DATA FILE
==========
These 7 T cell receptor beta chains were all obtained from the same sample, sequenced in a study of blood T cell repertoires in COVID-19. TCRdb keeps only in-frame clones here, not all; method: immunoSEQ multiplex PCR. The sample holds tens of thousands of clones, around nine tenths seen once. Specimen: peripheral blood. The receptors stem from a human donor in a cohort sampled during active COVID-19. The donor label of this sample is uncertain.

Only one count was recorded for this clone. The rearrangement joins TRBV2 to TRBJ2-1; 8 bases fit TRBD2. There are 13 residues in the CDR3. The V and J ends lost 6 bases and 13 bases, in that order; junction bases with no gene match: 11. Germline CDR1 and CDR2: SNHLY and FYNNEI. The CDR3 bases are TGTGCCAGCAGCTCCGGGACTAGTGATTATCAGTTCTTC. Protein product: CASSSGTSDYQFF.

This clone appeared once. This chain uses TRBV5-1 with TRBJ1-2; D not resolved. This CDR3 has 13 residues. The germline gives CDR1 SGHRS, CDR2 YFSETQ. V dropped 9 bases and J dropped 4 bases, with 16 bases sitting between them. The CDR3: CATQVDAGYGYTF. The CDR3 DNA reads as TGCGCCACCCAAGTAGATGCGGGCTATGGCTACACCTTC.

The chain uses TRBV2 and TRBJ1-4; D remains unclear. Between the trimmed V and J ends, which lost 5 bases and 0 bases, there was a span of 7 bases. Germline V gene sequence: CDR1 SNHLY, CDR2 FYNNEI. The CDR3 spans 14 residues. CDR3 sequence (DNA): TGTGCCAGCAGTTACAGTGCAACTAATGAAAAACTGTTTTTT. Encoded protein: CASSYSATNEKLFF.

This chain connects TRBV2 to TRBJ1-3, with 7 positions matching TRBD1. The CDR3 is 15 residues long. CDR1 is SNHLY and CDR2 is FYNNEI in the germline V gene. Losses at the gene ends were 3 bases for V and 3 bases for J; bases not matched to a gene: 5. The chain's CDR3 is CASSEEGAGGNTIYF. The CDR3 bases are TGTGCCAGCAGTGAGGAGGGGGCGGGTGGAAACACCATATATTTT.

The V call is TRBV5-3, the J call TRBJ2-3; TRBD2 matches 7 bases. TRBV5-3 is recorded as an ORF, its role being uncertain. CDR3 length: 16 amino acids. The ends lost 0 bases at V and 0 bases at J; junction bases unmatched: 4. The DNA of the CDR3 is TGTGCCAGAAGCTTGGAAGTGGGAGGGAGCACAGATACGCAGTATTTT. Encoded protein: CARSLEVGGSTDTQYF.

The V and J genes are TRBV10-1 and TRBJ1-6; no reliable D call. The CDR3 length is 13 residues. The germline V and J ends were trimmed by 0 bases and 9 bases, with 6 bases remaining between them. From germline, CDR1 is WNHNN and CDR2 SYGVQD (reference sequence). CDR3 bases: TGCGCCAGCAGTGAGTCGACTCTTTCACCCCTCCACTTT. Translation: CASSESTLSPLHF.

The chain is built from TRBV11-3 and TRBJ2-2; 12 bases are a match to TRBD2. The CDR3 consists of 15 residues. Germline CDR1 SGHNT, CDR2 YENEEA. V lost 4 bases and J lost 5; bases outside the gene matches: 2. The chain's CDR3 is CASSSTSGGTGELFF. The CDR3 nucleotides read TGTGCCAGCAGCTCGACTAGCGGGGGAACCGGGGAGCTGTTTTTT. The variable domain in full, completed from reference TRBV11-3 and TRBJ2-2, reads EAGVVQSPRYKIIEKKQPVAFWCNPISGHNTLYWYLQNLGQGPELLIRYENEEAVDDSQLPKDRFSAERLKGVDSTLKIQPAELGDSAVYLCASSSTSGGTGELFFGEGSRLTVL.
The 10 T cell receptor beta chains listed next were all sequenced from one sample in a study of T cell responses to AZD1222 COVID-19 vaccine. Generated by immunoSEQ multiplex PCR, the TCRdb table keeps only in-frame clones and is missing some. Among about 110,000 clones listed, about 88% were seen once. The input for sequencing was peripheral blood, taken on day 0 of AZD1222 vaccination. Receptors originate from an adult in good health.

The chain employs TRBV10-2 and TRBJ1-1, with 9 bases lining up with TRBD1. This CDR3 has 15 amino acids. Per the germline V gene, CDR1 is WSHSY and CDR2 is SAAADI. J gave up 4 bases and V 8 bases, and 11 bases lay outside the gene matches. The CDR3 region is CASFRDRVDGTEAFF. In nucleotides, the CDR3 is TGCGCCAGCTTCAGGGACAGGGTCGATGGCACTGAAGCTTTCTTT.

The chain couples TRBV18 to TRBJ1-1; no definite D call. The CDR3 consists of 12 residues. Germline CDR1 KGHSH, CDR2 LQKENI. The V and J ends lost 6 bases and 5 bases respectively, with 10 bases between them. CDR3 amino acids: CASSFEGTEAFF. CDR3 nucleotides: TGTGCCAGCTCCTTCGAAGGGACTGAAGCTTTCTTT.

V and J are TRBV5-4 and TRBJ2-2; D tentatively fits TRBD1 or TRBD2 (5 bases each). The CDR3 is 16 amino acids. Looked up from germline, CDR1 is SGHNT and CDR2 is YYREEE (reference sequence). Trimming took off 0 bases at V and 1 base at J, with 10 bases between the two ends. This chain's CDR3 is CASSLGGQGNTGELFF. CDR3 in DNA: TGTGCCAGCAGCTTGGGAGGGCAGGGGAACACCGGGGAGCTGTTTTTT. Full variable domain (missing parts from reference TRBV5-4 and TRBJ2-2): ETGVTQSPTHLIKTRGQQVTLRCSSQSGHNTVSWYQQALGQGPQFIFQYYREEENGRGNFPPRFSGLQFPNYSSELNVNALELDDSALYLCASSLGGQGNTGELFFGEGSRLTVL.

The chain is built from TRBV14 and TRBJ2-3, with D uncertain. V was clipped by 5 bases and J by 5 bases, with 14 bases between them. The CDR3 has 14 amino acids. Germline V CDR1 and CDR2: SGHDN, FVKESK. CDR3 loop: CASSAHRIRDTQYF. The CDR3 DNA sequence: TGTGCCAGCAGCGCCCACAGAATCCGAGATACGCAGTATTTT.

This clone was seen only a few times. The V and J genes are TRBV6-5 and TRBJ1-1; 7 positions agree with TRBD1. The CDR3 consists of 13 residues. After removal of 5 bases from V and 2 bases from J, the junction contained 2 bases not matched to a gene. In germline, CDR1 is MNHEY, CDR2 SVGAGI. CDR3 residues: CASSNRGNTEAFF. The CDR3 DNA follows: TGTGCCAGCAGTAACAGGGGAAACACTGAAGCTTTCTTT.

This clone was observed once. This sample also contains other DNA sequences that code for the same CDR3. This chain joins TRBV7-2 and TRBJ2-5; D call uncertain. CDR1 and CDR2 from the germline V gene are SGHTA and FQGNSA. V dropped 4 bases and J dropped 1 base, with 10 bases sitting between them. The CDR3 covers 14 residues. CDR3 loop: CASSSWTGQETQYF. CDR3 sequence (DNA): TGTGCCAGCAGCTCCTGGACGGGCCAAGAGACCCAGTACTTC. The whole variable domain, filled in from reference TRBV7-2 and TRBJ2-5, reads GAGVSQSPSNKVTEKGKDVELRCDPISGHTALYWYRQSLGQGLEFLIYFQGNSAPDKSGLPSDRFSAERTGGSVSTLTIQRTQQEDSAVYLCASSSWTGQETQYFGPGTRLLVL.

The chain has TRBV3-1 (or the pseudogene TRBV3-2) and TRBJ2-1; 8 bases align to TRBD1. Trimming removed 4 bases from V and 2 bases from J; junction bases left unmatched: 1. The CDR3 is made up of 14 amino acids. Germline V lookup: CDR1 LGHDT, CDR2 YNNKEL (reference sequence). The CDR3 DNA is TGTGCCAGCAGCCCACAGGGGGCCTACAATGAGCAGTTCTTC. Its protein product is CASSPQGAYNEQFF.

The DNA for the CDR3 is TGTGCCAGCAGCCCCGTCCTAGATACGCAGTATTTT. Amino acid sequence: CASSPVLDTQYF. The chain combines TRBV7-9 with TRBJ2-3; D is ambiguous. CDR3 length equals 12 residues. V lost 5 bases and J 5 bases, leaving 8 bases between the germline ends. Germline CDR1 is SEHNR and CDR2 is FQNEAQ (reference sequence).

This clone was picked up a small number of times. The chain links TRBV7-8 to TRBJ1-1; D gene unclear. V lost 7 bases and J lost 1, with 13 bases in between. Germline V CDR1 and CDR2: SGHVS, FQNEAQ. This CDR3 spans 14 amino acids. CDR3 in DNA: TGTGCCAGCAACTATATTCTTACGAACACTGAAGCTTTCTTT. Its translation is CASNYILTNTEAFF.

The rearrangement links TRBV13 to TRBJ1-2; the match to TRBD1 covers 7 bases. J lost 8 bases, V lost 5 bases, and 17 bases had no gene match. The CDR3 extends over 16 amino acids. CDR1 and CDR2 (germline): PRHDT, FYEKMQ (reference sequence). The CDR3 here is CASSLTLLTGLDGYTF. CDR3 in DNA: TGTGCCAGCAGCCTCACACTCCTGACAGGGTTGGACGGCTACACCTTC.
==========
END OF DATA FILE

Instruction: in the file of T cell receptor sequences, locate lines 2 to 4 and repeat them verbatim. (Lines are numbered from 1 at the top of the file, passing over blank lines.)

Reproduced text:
Only one count was recorded for this clone. The rearrangement joins TRBV2 to TRBJ2-1; 8 bases fit TRBD2. There are 13 residues in the CDR3. The V and J ends lost 6 bases and 13 bases, in that order; junction bases with no gene match: 11. Germline CDR1 and CDR2: SNHLY and FYNNEI. The CDR3 bases are TGTGCCAGCAGCTCCGGGACTAGTGATTATCAGTTCTTC. Protein product: CASSSGTSDYQFF.

This clone appeared once. This chain uses TRBV5-1 with TRBJ1-2; D not resolved. This CDR3 has 13 residues. The germline gives CDR1 SGHRS, CDR2 YFSETQ. V dropped 9 bases and J dropped 4 bases, with 16 bases sitting between them. The CDR3: CATQVDAGYGYTF. The CDR3 DNA reads as TGCGCCACCCAAGTAGATGCGGGCTATGGCTACACCTTC.

The chain uses TRBV2 and TRBJ1-4; D remains unclear. Between the trimmed V and J ends, which lost 5 bases and 0 bases, there was a span of 7 bases. Germline V gene sequence: CDR1 SNHLY, CDR2 FYNNEI. The CDR3 spans 14 residues. CDR3 sequence (DNA): TGTGCCAGCAGTTACAGTGCAACTAATGAAAAACTGTTTTTT. Encoded protein: CASSYSATNEKLFF.